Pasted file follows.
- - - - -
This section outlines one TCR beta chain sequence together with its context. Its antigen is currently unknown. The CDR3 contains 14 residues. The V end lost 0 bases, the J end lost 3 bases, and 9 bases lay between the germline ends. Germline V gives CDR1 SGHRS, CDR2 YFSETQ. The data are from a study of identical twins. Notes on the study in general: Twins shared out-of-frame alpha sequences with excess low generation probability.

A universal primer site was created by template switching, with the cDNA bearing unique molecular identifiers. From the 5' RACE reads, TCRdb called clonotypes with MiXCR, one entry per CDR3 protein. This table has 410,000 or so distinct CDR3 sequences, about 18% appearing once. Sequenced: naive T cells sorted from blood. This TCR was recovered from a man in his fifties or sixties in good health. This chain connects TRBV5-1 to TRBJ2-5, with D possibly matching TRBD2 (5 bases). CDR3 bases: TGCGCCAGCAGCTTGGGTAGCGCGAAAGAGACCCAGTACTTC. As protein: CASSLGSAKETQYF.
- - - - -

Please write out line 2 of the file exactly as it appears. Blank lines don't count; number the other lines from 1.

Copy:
A universal primer site was created by template switching, with the cDNA bearing unique molecular identifiers. From the 5' RACE reads, TCRdb called clonotypes with MiXCR, one entry per CDR3 protein. This table has 410,000 or so distinct CDR3 sequences, about 18% appearing once. Sequenced: naive T cells sorted from blood. This TCR was recovered from a man in his fifties or sixties in good health. This chain connects TRBV5-1 to TRBJ2-5, with D possibly matching TRBD2 (5 bases). CDR3 bases: TGCGCCAGCAGCTTGGGTAGCGCGAAAGAGACCCAGTACTTC. As protein: CASSLGSAKETQYF.